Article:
illinois school bill

New Illinois School Health Guidelines Bill Generates Controversy

Illinois Gov. J.B. Pritzker said the bill's goal is "just to make it safe for kids in school."

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Under a new Illinois House Bill, both private and public schools in Illinois would have to follow in-person instruction requirements established by the state's Department of Public Health in the event of a public health emergency.

Some parents, however, worry that if made law, the bill would take away power from local public and private schools.

House Bill 2789 requires IDPH to establish metrics for school districts and public institutions of higher education to determine if in-person instruction can be conducted safely or if remote learning, or a hybrid model, should be implemented.

Kara Look, whose children attend Queen of Angels Catholic School, said every parent should be concerned, with the possibility of more oversight and regulations.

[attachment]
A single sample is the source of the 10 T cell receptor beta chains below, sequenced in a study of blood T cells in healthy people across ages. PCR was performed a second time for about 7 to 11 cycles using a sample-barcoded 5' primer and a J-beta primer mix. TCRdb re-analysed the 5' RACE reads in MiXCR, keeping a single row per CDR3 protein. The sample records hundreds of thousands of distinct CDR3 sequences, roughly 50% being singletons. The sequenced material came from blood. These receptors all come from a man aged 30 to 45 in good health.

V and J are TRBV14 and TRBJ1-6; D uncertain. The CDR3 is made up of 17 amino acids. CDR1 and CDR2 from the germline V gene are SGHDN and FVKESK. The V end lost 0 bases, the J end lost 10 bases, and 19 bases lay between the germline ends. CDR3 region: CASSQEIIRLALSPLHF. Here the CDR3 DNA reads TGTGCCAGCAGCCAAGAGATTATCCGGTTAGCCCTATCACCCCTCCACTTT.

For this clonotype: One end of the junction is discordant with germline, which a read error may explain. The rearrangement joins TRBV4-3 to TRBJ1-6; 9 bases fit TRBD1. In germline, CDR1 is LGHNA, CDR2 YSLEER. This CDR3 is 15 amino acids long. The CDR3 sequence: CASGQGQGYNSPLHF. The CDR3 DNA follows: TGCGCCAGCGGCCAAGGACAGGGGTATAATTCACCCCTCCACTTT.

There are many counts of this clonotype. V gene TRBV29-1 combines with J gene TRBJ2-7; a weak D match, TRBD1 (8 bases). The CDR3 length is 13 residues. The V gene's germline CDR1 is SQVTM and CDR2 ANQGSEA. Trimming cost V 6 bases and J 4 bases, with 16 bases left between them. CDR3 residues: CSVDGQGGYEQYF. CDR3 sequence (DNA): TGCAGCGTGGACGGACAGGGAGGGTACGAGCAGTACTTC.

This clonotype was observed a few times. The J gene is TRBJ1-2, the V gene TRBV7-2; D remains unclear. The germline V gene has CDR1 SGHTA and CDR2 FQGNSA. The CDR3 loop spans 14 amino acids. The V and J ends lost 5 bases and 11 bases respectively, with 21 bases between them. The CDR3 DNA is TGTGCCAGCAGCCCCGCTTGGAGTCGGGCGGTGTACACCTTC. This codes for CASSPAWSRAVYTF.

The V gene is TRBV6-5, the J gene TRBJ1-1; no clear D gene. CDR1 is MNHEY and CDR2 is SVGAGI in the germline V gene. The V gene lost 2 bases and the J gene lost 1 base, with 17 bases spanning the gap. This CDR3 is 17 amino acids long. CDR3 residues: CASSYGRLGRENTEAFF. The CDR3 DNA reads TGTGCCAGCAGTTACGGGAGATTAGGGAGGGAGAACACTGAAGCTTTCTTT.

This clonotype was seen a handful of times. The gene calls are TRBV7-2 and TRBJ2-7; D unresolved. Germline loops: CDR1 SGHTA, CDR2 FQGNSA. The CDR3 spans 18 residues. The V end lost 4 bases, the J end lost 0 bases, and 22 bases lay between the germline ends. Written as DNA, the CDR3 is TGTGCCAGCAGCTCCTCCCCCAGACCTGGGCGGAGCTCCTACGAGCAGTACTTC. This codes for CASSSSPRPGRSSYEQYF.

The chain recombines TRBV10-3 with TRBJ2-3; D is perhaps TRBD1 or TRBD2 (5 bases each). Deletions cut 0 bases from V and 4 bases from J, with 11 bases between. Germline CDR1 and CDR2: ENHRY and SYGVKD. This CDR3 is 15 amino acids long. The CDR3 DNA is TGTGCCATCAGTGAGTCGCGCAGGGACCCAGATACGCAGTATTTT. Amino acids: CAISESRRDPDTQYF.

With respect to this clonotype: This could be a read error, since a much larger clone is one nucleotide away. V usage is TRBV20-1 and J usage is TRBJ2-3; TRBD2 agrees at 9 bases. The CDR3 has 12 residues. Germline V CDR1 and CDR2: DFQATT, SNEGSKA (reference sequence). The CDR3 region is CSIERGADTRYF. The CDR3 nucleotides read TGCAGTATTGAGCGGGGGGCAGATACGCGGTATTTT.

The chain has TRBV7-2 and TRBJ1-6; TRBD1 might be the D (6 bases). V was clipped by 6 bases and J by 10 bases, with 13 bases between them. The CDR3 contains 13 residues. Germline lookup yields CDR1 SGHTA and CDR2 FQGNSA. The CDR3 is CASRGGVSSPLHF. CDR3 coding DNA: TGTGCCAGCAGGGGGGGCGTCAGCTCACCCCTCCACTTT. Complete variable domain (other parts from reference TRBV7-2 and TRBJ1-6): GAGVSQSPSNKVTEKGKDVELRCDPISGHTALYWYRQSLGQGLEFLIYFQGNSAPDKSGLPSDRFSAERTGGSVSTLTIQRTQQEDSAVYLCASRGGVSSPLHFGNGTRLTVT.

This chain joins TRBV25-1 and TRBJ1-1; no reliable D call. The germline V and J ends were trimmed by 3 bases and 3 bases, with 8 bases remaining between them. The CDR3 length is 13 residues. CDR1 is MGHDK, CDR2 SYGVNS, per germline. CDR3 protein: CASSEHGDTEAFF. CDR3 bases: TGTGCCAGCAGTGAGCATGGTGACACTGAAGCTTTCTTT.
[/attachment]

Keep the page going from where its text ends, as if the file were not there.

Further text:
"Why would we give the power over to you know, the board of health? The schools have been doing this since last August, and they’ve done it successfully," Look said.

Sean Denney, government relations director of the Illinois Education Association, which supports the measure, says the bill would create clear procedures statewide. Denney added there are misconceptions about the law closing schools.

"There could be a chance that a school be put back into virtual learning, but again, that’s only if after there’s been a complaint received by the board of health, a letter has gone out, and an inspection takes place," he said. "All of those things are in place in order to give a school district or a school time to get into compliance.”

Illinois Gov. J.B. Pritzker addressed the bill last week, saying the goal is "just to make it safe for kids in school."

Some parents, though, still believe the measure is unnecessary.

"“I don’t even understand the purpose of the bill. Why is there a bill? There were no outbreaks in the private schools," Look said. "That’s not to say some kids didn’t have it, but there was no transmission.”

The bill previously passed the House, and is awaiting a vote in the Senate.

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